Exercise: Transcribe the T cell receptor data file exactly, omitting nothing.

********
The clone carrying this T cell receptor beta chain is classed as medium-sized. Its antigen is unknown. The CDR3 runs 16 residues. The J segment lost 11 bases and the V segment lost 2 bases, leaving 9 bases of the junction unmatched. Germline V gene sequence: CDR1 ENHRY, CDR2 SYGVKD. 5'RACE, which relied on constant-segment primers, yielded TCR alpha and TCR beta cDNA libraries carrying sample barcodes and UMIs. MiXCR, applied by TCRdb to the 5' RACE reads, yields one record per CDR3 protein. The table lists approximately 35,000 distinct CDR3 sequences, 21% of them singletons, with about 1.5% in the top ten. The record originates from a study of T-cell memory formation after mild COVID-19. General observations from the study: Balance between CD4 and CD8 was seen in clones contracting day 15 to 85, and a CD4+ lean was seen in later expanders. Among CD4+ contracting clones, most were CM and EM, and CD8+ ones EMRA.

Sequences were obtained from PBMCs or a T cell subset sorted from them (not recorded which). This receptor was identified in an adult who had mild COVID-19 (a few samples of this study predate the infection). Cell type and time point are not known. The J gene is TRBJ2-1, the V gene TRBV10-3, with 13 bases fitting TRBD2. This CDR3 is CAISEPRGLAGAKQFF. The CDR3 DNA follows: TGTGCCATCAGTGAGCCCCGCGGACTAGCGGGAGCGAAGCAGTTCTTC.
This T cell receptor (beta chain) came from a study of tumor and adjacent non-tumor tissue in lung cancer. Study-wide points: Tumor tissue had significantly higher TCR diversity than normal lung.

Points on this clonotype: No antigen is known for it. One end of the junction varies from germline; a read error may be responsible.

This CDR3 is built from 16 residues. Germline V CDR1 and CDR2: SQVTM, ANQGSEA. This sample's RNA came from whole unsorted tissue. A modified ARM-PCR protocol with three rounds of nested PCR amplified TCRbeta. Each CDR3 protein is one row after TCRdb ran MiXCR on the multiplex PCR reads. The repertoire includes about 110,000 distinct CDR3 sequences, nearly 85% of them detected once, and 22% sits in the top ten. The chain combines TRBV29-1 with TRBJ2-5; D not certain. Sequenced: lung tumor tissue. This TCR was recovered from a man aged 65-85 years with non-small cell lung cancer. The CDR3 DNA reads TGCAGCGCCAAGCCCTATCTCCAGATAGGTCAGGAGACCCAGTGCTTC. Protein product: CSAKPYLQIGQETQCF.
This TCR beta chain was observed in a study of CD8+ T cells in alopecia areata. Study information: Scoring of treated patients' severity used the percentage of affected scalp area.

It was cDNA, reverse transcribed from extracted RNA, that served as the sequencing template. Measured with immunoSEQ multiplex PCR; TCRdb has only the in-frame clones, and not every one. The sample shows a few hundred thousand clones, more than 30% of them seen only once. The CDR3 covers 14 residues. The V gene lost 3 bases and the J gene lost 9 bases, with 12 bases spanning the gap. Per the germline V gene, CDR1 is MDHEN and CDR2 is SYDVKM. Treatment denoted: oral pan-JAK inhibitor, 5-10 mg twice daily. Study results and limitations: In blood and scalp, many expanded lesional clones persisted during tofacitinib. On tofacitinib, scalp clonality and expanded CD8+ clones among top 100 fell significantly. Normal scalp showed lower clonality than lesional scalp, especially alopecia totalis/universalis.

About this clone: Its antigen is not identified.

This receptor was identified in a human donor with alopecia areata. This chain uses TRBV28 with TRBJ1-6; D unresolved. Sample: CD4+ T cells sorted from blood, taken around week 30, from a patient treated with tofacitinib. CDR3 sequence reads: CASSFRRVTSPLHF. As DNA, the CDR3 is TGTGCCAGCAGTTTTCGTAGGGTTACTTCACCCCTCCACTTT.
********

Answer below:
The clone carrying this T cell receptor beta chain is classed as medium-sized. Its antigen is unknown. The CDR3 runs 16 residues. The J segment lost 11 bases and the V segment lost 2 bases, leaving 9 bases of the junction unmatched. Germline V gene sequence: CDR1 ENHRY, CDR2 SYGVKD. 5'RACE, which relied on constant-segment primers, yielded TCR alpha and TCR beta cDNA libraries carrying sample barcodes and UMIs. MiXCR, applied by TCRdb to the 5' RACE reads, yields one record per CDR3 protein. The table lists approximately 35,000 distinct CDR3 sequences, 21% of them singletons, with about 1.5% in the top ten. The record originates from a study of T-cell memory formation after mild COVID-19. General observations from the study: Balance between CD4 and CD8 was seen in clones contracting day 15 to 85, and a CD4+ lean was seen in later expanders. Among CD4+ contracting clones, most were CM and EM, and CD8+ ones EMRA.

Sequences were obtained from PBMCs or a T cell subset sorted from them (not recorded which). This receptor was identified in an adult who had mild COVID-19 (a few samples of this study predate the infection). Cell type and time point are not known. The J gene is TRBJ2-1, the V gene TRBV10-3, with 13 bases fitting TRBD2. This CDR3 is CAISEPRGLAGAKQFF. The CDR3 DNA follows: TGTGCCATCAGTGAGCCCCGCGGACTAGCGGGAGCGAAGCAGTTCTTC.
This T cell receptor (beta chain) came from a study of tumor and adjacent non-tumor tissue in lung cancer. Study-wide points: Tumor tissue had significantly higher TCR diversity than normal lung.

Points on this clonotype: No antigen is known for it. One end of the junction varies from germline; a read error may be responsible.

This CDR3 is built from 16 residues. Germline V CDR1 and CDR2: SQVTM, ANQGSEA. This sample's RNA came from whole unsorted tissue. A modified ARM-PCR protocol with three rounds of nested PCR amplified TCRbeta. Each CDR3 protein is one row after TCRdb ran MiXCR on the multiplex PCR reads. The repertoire includes about 110,000 distinct CDR3 sequences, nearly 85% of them detected once, and 22% sits in the top ten. The chain combines TRBV29-1 with TRBJ2-5; D not certain. Sequenced: lung tumor tissue. This TCR was recovered from a man aged 65-85 years with non-small cell lung cancer. The CDR3 DNA reads TGCAGCGCCAAGCCCTATCTCCAGATAGGTCAGGAGACCCAGTGCTTC. Protein product: CSAKPYLQIGQETQCF.
This TCR beta chain was observed in a study of CD8+ T cells in alopecia areata. Study information: Scoring of treated patients' severity used the percentage of affected scalp area.

It was cDNA, reverse transcribed from extracted RNA, that served as the sequencing template. Measured with immunoSEQ multiplex PCR; TCRdb has only the in-frame clones, and not every one. The sample shows a few hundred thousand clones, more than 30% of them seen only once. The CDR3 covers 14 residues. The V gene lost 3 bases and the J gene lost 9 bases, with 12 bases spanning the gap. Per the germline V gene, CDR1 is MDHEN and CDR2 is SYDVKM. Treatment denoted: oral pan-JAK inhibitor, 5-10 mg twice daily. Study results and limitations: In blood and scalp, many expanded lesional clones persisted during tofacitinib. On tofacitinib, scalp clonality and expanded CD8+ clones among top 100 fell significantly. Normal scalp showed lower clonality than lesional scalp, especially alopecia totalis/universalis.

About this clone: Its antigen is not identified.

This receptor was identified in a human donor with alopecia areata. This chain uses TRBV28 with TRBJ1-6; D unresolved. Sample: CD4+ T cells sorted from blood, taken around week 30, from a patient treated with tofacitinib. CDR3 sequence reads: CASSFRRVTSPLHF. As DNA, the CDR3 is TGTGCCAGCAGTTTTCGTAGGGTTACTTCACCCCTCCACTTT.